A question I get asked a lot, “What if my idea doesn’t get selected?” as to say “What am I going to do then?” My feeling is that in a lot of ways Startup Weekend is about practice. Practicing your pitch. Practicing working with a new team. Practicing working with constraints. Practicing your business development skills. Not having your idea selected shouldn’t signal the end for you.
The truth is that failure is at the heart of being a great entrepreneur, as long as you understand that failure doesn’t mean defeat. If your idea doesn’t get selected it could mean your pitch needs to be tweaked. Or maybe your idea targets the wrong market?
But don’t give up on Startup Weekend. Enjoy the company. Dig in to the challenge. Learn something new.
Startup Weekend is an amalgamation of people with different skills. Business majors, designers and developers are the biggest, all with something interesting to offer Startup Weekend. Once the voting completes there’s a mad dash for one type of attendee though: the developer.
I believe this is rooted in the fallacy that you are required to produce a fully working product by the end of startup weekend. The goal is to produce a viable business plan that you could pitch to someone and presumably get funding; in the case of Startup Weekend your “someone” is the judges.
The definition of viable reads:
Capable of working successfully; feasible
Success in this context is defined as attracting customers and making a profit. Unfortunately having the mostly complete product does not guarantee you will find customers. More likely, going heads down and building a complete product without getting feedback from customers means you will have features that no one will use and/or damages your product. This is a waste of your most precious resource: time.
Where do I think your time is best spent in a Startup Weekend?
I believe if you become comfortable with these truths and work together cross-functionally to build the best pitch possible, you are on your way to having a successful Startup Weekend experience. Even if you don’t win you’ve networked, got some practice in building a startup and you’ve learned something about your idea that could help you take it to the next level and build something amazing.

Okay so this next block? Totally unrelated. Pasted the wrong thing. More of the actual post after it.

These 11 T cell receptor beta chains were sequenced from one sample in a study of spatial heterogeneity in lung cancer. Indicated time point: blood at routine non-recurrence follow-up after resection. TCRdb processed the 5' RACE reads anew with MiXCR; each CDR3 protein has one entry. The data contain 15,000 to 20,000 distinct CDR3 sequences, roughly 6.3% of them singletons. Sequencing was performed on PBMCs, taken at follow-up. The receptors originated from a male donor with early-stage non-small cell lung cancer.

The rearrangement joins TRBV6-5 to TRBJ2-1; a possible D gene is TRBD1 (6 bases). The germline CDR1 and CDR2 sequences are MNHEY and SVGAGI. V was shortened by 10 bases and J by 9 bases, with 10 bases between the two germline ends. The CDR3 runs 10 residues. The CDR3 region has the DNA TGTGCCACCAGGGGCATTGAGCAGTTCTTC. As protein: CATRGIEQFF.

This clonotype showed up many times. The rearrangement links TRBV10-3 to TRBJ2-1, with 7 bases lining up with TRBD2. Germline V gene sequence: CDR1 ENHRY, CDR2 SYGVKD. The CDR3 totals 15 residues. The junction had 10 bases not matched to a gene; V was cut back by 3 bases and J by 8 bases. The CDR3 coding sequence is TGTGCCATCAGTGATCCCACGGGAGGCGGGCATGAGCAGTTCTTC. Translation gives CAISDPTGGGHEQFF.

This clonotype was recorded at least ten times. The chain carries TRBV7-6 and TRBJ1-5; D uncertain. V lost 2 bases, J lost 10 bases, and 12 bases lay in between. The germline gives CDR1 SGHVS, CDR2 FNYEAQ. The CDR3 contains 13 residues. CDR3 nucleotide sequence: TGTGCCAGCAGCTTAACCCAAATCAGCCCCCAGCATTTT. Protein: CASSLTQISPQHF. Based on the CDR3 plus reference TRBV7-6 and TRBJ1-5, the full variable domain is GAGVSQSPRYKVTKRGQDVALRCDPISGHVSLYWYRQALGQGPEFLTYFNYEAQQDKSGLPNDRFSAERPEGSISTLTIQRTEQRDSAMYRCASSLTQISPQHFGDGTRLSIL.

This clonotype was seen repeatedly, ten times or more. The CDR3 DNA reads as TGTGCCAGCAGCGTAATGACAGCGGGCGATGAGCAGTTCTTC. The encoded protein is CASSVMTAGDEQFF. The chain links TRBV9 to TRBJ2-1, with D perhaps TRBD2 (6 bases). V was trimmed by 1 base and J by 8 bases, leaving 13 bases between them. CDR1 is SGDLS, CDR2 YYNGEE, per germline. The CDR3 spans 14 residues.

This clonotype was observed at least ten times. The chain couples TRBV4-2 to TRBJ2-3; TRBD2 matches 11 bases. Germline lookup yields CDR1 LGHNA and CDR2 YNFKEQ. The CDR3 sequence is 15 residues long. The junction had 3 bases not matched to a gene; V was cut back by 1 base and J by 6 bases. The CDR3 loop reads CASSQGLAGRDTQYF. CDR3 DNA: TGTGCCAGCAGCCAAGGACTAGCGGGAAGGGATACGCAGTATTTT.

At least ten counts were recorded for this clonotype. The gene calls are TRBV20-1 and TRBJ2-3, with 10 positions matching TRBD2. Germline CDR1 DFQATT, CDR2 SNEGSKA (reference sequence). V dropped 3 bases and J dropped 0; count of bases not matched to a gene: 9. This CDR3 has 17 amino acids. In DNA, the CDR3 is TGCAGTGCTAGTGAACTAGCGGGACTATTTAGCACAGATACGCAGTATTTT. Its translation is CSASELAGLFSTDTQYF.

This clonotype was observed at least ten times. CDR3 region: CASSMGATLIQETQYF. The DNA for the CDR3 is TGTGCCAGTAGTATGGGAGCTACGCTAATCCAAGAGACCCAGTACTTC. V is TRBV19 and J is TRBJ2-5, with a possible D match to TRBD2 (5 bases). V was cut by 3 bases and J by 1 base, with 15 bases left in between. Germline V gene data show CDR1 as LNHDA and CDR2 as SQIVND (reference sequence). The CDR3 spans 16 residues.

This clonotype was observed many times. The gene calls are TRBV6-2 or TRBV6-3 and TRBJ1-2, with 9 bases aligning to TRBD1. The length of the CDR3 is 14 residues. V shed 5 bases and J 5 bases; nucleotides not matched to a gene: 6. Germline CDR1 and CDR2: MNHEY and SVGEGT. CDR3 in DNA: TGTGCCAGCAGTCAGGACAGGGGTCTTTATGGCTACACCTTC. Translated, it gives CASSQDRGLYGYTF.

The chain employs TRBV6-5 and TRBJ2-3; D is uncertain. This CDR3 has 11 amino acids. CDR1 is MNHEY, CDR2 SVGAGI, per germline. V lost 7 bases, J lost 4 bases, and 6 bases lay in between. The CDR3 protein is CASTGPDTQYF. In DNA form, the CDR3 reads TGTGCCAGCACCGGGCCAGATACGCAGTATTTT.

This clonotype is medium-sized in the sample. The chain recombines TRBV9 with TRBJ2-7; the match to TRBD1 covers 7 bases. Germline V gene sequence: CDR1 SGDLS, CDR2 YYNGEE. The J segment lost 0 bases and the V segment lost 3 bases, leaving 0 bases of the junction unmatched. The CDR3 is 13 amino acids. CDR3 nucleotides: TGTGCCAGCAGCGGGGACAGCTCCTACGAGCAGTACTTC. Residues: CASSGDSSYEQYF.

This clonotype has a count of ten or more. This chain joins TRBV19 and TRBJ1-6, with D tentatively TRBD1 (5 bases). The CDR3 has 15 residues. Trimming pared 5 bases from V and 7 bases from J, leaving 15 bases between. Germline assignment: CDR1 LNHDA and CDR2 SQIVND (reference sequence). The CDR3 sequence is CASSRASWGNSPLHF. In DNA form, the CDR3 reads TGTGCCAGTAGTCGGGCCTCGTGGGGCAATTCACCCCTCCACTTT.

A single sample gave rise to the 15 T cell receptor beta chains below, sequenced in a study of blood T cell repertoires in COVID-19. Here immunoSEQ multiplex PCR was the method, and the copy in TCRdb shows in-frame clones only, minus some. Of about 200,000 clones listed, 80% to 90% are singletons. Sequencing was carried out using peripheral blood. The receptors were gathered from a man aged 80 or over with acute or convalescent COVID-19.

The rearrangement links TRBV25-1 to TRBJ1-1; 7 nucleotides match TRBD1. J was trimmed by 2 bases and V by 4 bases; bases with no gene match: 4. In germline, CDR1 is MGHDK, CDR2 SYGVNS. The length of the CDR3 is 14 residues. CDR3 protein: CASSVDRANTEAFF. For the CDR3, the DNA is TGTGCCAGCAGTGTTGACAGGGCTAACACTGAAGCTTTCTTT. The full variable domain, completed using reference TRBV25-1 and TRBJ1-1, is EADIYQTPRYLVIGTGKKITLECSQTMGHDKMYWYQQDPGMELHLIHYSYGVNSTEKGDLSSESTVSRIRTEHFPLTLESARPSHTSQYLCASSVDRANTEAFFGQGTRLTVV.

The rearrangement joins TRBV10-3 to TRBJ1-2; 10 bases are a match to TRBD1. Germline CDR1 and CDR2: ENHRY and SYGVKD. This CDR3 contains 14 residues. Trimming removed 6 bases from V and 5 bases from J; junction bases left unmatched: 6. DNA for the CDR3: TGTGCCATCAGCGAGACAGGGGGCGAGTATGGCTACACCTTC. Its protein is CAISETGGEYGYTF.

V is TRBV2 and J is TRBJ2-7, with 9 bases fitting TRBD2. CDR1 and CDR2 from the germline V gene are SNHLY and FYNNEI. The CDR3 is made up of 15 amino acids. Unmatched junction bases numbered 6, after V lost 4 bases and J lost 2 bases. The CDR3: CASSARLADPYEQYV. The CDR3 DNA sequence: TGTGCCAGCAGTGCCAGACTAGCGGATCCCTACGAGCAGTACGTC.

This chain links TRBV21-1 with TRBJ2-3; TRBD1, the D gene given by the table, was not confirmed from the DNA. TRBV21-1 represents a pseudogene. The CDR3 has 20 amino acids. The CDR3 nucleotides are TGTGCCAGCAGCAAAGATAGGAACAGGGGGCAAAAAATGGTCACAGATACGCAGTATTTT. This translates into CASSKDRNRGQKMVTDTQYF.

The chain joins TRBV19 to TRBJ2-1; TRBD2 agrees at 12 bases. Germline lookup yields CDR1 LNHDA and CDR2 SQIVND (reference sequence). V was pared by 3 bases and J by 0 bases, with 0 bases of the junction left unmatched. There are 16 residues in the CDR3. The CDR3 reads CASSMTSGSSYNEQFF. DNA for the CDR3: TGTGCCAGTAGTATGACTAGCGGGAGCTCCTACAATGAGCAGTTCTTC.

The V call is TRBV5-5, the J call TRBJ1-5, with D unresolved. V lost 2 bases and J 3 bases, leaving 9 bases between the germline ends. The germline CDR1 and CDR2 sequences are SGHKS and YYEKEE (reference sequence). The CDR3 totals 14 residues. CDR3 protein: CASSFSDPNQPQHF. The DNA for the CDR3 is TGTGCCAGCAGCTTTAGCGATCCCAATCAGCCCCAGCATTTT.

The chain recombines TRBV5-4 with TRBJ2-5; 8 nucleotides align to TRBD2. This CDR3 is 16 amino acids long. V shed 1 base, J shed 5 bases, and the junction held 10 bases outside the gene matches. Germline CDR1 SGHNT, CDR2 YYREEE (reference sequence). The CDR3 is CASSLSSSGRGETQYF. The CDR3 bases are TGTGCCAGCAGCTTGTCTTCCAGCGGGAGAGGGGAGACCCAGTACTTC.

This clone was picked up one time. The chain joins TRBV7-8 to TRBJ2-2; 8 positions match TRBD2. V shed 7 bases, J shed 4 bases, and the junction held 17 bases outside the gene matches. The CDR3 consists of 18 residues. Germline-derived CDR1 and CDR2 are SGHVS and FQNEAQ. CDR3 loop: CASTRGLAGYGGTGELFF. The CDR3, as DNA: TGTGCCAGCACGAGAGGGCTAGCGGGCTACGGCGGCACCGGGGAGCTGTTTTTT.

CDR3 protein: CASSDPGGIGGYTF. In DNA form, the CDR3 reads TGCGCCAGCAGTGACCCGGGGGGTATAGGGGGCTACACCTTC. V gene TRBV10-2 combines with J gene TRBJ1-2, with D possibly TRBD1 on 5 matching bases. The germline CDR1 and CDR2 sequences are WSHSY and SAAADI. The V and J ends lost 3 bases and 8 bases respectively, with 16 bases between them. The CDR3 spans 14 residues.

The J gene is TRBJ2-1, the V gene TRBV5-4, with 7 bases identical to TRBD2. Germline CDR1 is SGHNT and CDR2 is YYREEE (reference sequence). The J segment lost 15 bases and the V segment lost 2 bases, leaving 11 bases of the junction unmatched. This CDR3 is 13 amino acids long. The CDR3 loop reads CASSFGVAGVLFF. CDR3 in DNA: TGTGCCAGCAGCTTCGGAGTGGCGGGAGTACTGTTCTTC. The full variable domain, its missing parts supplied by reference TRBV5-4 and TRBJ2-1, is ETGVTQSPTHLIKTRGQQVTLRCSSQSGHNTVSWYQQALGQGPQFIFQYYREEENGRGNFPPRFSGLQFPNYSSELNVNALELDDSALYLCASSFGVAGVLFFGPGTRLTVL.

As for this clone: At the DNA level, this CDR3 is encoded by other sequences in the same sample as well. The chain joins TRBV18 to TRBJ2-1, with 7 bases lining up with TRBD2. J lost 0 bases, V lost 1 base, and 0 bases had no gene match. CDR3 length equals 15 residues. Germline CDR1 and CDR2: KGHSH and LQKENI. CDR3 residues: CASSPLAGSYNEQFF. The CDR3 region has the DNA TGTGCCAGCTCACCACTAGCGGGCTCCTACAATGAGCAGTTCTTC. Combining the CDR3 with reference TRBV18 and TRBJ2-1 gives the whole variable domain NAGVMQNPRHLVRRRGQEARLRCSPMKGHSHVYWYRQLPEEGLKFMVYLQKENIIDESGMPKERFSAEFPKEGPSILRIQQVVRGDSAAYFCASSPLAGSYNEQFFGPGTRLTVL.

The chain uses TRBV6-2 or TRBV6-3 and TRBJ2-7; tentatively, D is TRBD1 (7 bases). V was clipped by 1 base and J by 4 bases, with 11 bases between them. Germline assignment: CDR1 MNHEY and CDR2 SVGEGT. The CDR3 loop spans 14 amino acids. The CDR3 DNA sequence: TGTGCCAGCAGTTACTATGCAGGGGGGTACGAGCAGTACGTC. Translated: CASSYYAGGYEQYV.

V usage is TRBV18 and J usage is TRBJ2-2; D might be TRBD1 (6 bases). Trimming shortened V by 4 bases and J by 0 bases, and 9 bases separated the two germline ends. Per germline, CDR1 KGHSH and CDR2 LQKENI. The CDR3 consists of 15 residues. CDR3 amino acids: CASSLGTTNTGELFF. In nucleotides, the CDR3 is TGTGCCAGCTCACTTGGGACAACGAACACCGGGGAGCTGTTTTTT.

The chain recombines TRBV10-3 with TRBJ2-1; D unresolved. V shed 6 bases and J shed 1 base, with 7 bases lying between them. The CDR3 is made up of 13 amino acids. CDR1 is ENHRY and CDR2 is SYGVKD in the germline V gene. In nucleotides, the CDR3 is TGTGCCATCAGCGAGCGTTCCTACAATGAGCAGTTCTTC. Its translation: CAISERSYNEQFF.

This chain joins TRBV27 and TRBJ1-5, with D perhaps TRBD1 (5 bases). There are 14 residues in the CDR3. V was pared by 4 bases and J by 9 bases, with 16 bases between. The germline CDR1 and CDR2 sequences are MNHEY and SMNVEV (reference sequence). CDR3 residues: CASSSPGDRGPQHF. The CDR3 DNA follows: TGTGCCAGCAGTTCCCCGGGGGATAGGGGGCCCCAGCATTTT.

Before you write your first line of code, take a step back for a minute and ask yourself: what's the best platform for your web project?
Tyler Jennings leads a TechWeek training session to help you uncover the answer. Open vs. closed source. Java vs. .NET vs. Ruby and a hundred other languages. Picking the right platform can be daunting and the wrong choice will hamstring your project from the get-go. Tyler will discuss simple principles to guide you in choosing the best development platform.
Tyler Jennings is one of Obtiva's earliest employees and a prolific developer whose work is the foundation of some of Obtiva's highest profile projects. You can usually find him working on site with a client, coaching and mentoring the developer team. Like every Obtivian, Tyler is entrenched in agile practices and the software craftsmanship movement.
He knew he wanted to be a programmer since he was a kid growing up in Texas, and since joining Obtiva in 2005, he's become a visible face in the local technology community. He's a frequent presenter at industry events nationwide and an instructor and course designer at ObtivaU. And of course he's a blogger and a tweeter.
Obtiva has a long history of partnering with 8th Light - like us, it's a top notch agile development firm with immensely talented craftsmen who produce outstanding work. We're partnering with 8th Light to produce and host the third annual Software Craftsmanship North America conference this fall.
Micah Martin is the president and co-founder of 8th Light, and we are fortunate to have him lead a workshop for TechWeek attendees.
Micah points out that 10 years ago, Ruby was the unknown gem of programming languages; today, it's gone mainstream. Now, Clojure has the feel of Ruby 10 years ago. It's fresh, sexy, powerful and relatively unused. He'll explore Clojure's Lisp heritage and show how it fits into the world of functional languages. He'll talk about software transactional memory, show how it provides all the tools needed to build an OO architecture (even though Clojure isn't an object oriented language) and share some real-world uses for Clojure.